Articulation Disorder: Definition & Causes

Instructor: Ian Lord

Ian has an MBA and is a real estate investor, former health professions educator, and Air Force veteran.

Developmental hearing loss in young children can result in speaking difficulties. In this lesson we will briefly review the definition and causes of the speech problem known as articulation disorder.

Speech Development

Mary is concerned about her toddler's speech development. Little Jake, age four, still has an awkward way of pronouncing many words that many of his preschool friends have already mastered. She's thinking about consulting a speech language pathologist and has sought out some reading material about this issue. Mary thinks Jake might have an articulation disorder. Although a speech therapist should confirm this condition, let's take a look at the definition of this problem and identify some of the potential causes.


An articulation disorder is a disorder that makes it difficult for a person to create the sounds used to speak a language. This disorder can make it difficult for others to understand what that person is trying to say. Articulation disorder is not the same thing as having an accent. Children and adults with an articulation disorder are unable to correctly make the sounds to properly pronounce sounds in their native language. They might replace 'r' sounds in words with a 'w' sound, such as pronouncing the word 'rope' as 'wope'. They might also be unable to consistently pronounce the beginning, middle, or end of word.

A speech language pathologist is a professional who specializes in diagnosing the condition and source of the problem. The pathologist can tell Mary if Jake's speech development falls within an appropriate range for his age or if treatment should be considered. After diagnosing the problem, speech pathologists are able to conduct many of the treatments.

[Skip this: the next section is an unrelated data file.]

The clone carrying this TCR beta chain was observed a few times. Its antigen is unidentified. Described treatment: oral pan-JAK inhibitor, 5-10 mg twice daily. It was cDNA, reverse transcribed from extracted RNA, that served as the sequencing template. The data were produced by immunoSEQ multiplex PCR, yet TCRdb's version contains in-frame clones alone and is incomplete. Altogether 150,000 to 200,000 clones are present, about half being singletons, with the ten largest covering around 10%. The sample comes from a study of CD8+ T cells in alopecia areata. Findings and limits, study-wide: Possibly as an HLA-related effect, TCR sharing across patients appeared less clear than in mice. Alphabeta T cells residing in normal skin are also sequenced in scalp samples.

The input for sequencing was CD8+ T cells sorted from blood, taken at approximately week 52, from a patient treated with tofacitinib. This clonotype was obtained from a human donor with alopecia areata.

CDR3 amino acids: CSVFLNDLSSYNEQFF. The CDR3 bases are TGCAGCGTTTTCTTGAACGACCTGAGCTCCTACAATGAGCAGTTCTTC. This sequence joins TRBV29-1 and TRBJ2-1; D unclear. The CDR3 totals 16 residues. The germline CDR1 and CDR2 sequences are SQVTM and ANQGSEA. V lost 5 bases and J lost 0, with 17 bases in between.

The pathologist reassures Mary that many children have difficulty speaking and make errors quite frequently in early childhood. It's only after age eight where a child would be expected to be able to pronounce all the sounds in English correctly. It's highly likely that Jake's development is normal since he isn't at risk for one of the common underlying causes.


Although it's likely that Jake doesn't have an articulation disorder, Mary wonders what sort of issues can cause it. Luckily Jake hasn't had any of the common problems that are linked to articulation disorders. The underlying problem could be a physical issue, such as a cleft palate or anatomical deformity. It could be the result of a hearing problem. Autism and genetic disorders, such as Down syndrome, or a neurological condition, such as cerebral palsy, are possible causes as well.

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